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A Cold and Miserable Day: Climbing Cadillac Mountain in Acadia National Park

Climbing Cadillac Mountain With Kids on the South Ridge Trail

Total Miles: 8.4 miles round trip

Trails: South Ridge Trail

Elevation Gain: 1350 feet

Date: July, 2013

Trail Head: Blackwoods Campground- Rear of A Loop.  You can also pick up the trail from the parking area just past Blackwoods Campground on Otter Creek Road which cuts 1.4 miles from the hike.

At 1530 feet, Cadillac Mountain is the tallest mountain along the eastern seaboard.  At certain times of the year it is also where the first sunlight lands in the United States which encourages many pre-dawn hikers to make the trek up the mountain to be there in time for sunrise. While this had been my original goal when planning our hikes, I came to realize that no one else in the family cared if we were there for sunrise, so we instead ate a leisurely breakfast at our campsite well after dawn in Blackwoods Campground, and then began climbing Cadillac Mountain with kids along the South Ridge Trail in the late morning. I actually am very glad we ended up hiking this in full light as the trail does get confusing in the higher elevations where it leads over exposed granite. While there are numerous cairns to lead the way, I think doing this hike in the dark with my sleepy kids would have been a mistake.

With multiple trails to the summit, it is a popular mountain to hike in Acadia National Park.  Since we were camping nearby, we chose to hike the South Ridge Trail to the top which is the longest direct route to the summit and allows for slow elevation gain. Since we were climbing Cadillac Mountain with kids, we wanted to make sure we weren’t picking too strenuous a route. Starting in the woods, the sun was shining bright and the trail was moderate and was absolutely gorgeous.  We made quick time in this section as we were enjoying the shade and the easy hiking.

As we were hiking, and we came to the exposed granite ridge of the mountain, we started to notice fog coming coming in over the trail as the sky became more overcast.  Even though this obscured our views, it made the ridge seem eerie in a beautiful way.  The hiking along this section is still moderate with only a few short climbs over large rocks and we all were really enjoying it.  Sophie even decided to run up the trail to get her cross country training in for the day.

By the time we got to the summit, the views were completely obscured with the fog and the temperature had significantly dropped.  And then it started drizzling. Since there is a road up to the top of the mountain with a gift shop and restrooms, it was crowded when we reached the summit. Filling our water bottles, we ate a quick snack of cliff bars I had carried in my pack.  Not thinking of the gift shop, I had left my wallet back at camp so we didn’t get to indulge in hot coffee to warm us up. Woefully unprepared for the cold rain, we headed back down the trail and it was pretty miserable as the rain was coming down pretty hard by this point.  Looking back, we should have hung out on the summit until the rain passed, but since we didn’t know how long it was supposed to last, we headed out.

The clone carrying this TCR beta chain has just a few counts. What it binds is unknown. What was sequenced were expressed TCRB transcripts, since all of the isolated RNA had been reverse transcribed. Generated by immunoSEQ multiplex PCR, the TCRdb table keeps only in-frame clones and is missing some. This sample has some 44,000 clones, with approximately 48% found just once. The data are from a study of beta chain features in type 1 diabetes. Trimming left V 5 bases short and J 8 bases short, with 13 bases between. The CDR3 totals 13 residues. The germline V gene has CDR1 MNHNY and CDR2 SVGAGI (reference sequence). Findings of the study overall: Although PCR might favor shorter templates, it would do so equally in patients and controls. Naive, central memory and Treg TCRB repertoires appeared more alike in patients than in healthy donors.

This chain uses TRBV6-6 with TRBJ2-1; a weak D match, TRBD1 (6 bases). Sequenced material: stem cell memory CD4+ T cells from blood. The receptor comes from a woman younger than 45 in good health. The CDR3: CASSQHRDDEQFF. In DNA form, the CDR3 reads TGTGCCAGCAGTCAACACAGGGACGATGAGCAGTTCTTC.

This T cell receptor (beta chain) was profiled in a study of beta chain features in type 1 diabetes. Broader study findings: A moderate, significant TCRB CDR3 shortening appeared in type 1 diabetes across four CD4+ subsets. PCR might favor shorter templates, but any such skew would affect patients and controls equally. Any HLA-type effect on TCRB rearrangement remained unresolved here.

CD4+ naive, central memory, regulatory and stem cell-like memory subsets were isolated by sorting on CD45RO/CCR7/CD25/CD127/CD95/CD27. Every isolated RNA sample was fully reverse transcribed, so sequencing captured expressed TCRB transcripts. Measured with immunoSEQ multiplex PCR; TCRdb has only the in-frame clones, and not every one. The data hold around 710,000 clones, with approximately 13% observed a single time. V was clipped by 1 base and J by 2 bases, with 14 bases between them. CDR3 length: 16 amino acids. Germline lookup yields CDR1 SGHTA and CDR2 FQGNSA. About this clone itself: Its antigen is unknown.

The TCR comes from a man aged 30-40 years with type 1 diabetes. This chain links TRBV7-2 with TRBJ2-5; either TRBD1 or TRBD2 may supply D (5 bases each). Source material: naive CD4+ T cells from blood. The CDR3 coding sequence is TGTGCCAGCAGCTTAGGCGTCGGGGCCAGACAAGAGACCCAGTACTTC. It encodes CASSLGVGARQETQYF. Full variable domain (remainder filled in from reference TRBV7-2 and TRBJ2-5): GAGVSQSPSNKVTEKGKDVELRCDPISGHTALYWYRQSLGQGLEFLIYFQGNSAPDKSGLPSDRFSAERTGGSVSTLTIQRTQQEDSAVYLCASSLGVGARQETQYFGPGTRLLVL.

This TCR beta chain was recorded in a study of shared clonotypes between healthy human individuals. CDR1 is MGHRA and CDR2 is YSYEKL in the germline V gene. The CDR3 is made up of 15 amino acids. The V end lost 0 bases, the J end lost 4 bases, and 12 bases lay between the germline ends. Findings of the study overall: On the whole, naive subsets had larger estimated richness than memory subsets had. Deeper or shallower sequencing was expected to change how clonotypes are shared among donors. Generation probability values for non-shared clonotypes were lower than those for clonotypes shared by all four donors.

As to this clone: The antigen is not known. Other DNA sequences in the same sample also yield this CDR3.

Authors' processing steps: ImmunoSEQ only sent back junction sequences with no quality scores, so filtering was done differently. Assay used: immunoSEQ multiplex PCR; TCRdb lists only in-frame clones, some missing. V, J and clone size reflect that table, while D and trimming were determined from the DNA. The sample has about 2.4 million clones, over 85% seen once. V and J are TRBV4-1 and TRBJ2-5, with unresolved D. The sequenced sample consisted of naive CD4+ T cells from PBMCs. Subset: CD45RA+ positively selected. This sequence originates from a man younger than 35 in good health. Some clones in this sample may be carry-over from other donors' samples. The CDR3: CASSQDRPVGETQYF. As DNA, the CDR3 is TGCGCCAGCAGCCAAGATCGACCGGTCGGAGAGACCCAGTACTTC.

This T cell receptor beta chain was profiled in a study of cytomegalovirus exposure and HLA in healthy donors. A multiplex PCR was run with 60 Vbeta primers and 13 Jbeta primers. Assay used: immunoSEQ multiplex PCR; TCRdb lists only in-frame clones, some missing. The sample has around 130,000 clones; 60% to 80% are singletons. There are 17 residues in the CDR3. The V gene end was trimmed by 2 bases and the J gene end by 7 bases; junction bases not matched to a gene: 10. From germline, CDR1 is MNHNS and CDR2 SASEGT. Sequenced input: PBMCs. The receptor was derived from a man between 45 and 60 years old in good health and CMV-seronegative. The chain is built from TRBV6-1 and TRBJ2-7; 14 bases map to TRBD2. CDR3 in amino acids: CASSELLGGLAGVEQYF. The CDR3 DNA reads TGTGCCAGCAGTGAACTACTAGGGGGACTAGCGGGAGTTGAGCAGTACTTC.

Since the trail in this section is exposed granite, it gets pretty treacherous when wet so we all tried to be careful while we hiked down. Even with us being careful, it wasn’t long before we had our first casualty as Garrett slipped and fell, gashing his knee. He was pretty shaken up but the rain was coming down so hard at this point, there was nothing we could do but keep hiking. I was the next one to fall and cut my hands and jammed my finger. About a mile into our hike, we came upon a group where one woman had fallen on the slippery granite and had broken her ankle. They had already reached the ranger station with their cell phones and a rescue crew was on their way.  She was in pain as they had been waiting an hour at this point, so we gave her some Advil before continuing on. We later passed several people heading up the mountain to help her. This was turning out to be a miserable hike as we were cold, wet, hurting and shaken up. This slowed our speed considerably which made us get even colder and we just wanted it to be over!

Dave hiked on with the other kids as he planned to get our car at the campsite and pick us up as we got to Otter Creek Road and Garrett and I continued on slowly. Right as we were entering the forest section of the hike, the rain slowed and then stopped.  It’s amazing how much better we felt as our footing became more stable and we were able to pick up our speed and make it to the road in no time where Dave was waiting with the car with warm jackets and Snicker bars. If that wouldn’t cheer us up, nothing would!  We went straight to the shower house nearby and all took hot showers and then bandaged our cuts and scrapes which made us feel much better.

While we were miserable at the time, we laugh about it now.  Isn’t that the way it usually is? All in all this was a beautiful hike, but one I would try to avoid in rainy weather as the slick granite near the summit was very slippery.  We used National Geographic Maps: Acadia as our tail map and it served us well.

Have you ever had a hike you just wanted to be over but later look back on it as a positive memory? That’s how I feel about climbing Cadillac Mountain with kids.

Happy Travels!

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